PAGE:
“You’re just a kid,” scoffed nonogenarian Ahmed Yehya al-Hajj when I told him I was sixty years old. “I have sons older than you and a grandson over fifty.”
Ahmed is fortunate to be alive, and not just because of his age. He was visitiing one of his many offspring in the village of Houla when the house was struck by an Israeli missile. First reports were that as many as sixty people may have died, but in fact there was only one fatality and several very serious injuries, some permanent. Still bad enough, for those affected.
The survivors showed me the remnants of the missile. They also shared the remnants of their hopes and dreams. Newlyweds had been living in the house, their furniture and wedding gifts now part of the rubble. Were there fighters in the building? No, just civilians, all members of the al-Hajj family. I can’t tell you how many times I’ve heard the same thing from different from different families in different places at different times. Is there a vast conspiracy among the million victims to pretend that they are all civilians? I doubt it. The more obvious and likely explanation is that civilian targets were the rule and military ones the exception.
On the ground across the street was one of the many destroyed water tanks that had been atop a house. Denial of access to water was a major strategic goal of the Israeli military. In most of the hundreds of towns and villages of the south, thousands of these tanks became targets. In Houla, the four main water towers were among the first casualties of the invasion. Pumps, generators and major plumbing arteries had also been targeted.
Of course, water was not the only target. Electricity, roads, bridges, schools and occasionally even hospitals and ambulances had come under attack. Israel’s defense is that these facilities get used by Hezbollah. That’s true, but if Hezbollah fighters breathe air, does that mean that air should be cut off to all areas in which they operate? This seems to be the logic of Israeli strategy. The result is massive “collateral” death and damage to civilians, since everything that sustains life can potentially be made to sustain fighters. Such logic fosters war crimes.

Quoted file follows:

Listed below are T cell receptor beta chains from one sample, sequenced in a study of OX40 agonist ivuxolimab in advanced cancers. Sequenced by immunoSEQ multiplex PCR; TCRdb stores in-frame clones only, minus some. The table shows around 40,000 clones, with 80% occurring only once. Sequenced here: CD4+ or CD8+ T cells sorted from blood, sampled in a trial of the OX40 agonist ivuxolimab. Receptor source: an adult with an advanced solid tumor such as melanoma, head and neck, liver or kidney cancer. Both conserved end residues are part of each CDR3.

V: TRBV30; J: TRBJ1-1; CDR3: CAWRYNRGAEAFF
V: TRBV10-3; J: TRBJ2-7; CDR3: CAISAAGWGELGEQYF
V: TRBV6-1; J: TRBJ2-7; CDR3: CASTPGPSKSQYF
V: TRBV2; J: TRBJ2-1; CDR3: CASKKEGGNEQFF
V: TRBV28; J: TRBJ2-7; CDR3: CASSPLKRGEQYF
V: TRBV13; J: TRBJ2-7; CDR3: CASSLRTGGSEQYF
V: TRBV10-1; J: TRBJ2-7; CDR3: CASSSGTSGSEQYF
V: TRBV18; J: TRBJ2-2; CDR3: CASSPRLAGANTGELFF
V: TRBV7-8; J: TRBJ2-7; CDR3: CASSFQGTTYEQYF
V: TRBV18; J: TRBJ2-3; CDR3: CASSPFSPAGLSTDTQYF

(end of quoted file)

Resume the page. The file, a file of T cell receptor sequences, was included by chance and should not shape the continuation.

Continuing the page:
Houla is in fact known as the “village of martyrs”. (The terms is used to mean anyone who dies at the hands of the enemy, whether a combattant or not.) More than 100 were slaughtered by Israelis in 1948. They were placed in a mass grave now covered with trees but no markers. A monument in another section of town serves as a memorial. Another ninety villagers were killed during the Israeli invasion of 1982, during which a total of 17,500 Lebanese and Palestinians became the death toll in the space of three months. Nonetheless, there is competion for Houla’s title. Qana lost more than one hundred civilians to a single Israeli strike in 1996 and another 54 were reported killed by a guided missile last month. Other villages can make similar claims.
The need for sustenance works both ways, as well. We were shown a house where twelve Israeli soldiers were killed by four resistance fighters. The soldiers had decided to use a particularly comfortable house three nights in a row to eat, drink and sleep at night. During the soldiers’ daytime sorties, fighters got into the basement of the house, waited until most of the soldiers were asleep, and then went upstairs and slaughtered them all. Their bloodstains were still on the mattresses, floor and doors.
In the same village, an Apache helicopter fired a wire-guided missile into another house, killing two young mothers. Volunteers of our civil resistance group interviewed the survivors about their needs, especially baby clothing, diapers, formula and bottled water. We also met the four-year-old son of one of the women. He could not explain why he was unable to cry, but the relatives taking care of him say that he cannot sleep for more than a few hours at a time and generally refuses to talk his mother’s death. Chances are that he feels guilty for being alive and watching his mother die, according to the nurse in our group.